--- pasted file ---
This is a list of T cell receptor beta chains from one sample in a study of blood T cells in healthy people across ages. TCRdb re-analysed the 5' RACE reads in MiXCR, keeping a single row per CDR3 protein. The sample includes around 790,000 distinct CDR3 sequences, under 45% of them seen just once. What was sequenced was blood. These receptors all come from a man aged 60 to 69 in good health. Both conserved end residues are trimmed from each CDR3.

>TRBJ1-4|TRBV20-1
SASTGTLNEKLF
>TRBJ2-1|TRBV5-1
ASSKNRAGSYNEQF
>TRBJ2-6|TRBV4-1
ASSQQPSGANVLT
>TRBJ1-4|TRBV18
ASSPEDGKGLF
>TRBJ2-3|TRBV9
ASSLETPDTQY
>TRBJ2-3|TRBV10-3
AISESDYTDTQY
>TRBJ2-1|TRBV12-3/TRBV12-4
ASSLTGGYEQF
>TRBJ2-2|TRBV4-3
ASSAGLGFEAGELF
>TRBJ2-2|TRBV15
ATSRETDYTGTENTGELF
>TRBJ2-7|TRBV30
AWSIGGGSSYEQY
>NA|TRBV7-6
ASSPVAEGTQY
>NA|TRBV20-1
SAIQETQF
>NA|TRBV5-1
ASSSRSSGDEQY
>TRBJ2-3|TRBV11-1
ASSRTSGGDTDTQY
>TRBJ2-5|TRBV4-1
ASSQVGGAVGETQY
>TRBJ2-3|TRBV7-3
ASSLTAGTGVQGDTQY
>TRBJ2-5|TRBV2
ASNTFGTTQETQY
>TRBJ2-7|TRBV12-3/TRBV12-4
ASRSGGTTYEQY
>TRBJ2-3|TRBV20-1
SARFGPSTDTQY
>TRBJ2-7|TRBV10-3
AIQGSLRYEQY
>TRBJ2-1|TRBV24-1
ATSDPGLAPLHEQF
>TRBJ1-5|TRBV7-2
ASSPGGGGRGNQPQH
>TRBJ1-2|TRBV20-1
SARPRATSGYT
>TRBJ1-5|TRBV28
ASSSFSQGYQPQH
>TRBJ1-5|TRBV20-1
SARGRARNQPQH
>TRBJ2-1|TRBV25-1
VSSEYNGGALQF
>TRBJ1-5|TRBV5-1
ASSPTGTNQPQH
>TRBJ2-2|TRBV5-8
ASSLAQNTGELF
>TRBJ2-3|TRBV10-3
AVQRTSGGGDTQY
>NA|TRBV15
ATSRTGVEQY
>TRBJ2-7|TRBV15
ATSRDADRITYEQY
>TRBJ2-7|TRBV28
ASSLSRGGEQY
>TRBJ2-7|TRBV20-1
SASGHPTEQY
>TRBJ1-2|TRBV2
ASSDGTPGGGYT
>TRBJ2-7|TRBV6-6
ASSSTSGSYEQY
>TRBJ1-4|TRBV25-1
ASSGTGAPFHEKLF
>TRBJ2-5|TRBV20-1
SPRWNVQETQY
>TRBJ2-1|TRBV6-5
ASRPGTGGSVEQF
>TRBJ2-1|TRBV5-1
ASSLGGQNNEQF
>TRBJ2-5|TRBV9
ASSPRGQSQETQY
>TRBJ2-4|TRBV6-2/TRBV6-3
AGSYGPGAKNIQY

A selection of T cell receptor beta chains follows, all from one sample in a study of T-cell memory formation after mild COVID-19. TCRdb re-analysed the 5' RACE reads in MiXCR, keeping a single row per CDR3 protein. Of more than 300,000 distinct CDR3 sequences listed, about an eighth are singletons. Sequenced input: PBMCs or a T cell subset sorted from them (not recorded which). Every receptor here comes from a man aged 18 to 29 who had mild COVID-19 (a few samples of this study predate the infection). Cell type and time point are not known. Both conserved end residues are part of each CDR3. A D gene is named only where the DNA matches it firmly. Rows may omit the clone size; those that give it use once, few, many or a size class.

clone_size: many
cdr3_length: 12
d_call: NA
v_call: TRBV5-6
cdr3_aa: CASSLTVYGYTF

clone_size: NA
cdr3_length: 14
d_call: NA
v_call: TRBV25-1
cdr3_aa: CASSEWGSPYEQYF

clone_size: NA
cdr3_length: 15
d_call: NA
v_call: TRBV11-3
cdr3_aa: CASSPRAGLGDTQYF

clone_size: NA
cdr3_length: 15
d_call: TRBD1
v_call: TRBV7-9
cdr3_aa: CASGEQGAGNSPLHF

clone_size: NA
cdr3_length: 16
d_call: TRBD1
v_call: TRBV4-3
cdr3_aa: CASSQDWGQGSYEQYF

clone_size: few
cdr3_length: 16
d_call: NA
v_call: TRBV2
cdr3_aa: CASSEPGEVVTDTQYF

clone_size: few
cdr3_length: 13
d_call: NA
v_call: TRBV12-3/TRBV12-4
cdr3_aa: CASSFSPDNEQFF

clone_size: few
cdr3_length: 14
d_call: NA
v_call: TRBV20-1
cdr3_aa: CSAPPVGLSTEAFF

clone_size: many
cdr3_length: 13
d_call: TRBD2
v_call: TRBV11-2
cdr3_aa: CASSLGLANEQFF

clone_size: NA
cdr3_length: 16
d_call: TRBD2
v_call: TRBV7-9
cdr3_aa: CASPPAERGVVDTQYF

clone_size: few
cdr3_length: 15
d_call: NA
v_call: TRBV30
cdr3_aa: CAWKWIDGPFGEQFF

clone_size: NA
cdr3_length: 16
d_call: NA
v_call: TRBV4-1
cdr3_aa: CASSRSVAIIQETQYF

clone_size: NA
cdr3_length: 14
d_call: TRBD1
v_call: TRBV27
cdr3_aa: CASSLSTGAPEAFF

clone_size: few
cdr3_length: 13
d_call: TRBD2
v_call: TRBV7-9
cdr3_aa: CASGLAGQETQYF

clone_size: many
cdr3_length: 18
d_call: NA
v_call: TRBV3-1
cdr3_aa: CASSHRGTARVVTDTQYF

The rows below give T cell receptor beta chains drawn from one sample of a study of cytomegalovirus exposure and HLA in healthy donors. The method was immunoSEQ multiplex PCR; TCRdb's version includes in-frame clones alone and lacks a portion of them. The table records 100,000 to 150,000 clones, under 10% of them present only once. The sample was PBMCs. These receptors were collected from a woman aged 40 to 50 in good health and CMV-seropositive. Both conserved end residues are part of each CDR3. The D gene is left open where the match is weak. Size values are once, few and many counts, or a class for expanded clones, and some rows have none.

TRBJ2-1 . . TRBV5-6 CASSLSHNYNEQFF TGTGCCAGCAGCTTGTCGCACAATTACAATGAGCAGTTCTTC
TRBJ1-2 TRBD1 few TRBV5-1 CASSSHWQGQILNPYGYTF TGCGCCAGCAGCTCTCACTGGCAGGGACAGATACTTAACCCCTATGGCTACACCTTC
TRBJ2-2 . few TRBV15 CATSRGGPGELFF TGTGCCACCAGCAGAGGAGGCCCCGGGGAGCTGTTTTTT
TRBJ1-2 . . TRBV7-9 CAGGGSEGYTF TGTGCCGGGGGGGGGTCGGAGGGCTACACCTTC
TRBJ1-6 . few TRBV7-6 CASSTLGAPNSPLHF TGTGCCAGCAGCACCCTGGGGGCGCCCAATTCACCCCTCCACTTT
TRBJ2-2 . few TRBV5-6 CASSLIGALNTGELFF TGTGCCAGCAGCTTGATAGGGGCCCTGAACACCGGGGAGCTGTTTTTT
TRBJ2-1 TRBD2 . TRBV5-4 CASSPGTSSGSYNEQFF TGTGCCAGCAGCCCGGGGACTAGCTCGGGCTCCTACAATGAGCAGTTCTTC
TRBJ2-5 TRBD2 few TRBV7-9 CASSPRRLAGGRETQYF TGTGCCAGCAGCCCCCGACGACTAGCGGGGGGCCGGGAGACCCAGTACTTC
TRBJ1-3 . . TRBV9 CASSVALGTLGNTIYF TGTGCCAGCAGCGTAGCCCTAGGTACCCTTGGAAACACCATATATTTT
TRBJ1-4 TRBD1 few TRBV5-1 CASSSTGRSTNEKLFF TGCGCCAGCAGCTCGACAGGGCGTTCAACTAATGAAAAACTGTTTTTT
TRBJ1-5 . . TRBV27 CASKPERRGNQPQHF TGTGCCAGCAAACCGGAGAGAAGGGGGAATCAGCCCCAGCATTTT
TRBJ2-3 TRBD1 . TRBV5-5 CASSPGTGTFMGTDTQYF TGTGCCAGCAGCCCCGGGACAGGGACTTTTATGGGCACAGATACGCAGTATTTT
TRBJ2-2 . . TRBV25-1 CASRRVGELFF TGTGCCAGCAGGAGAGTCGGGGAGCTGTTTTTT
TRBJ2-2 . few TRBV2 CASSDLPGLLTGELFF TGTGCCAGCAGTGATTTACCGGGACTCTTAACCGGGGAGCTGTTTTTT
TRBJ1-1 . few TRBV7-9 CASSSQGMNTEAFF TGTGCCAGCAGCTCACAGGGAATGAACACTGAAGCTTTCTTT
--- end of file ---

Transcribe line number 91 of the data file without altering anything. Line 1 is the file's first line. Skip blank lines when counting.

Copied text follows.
cdr3_length: 14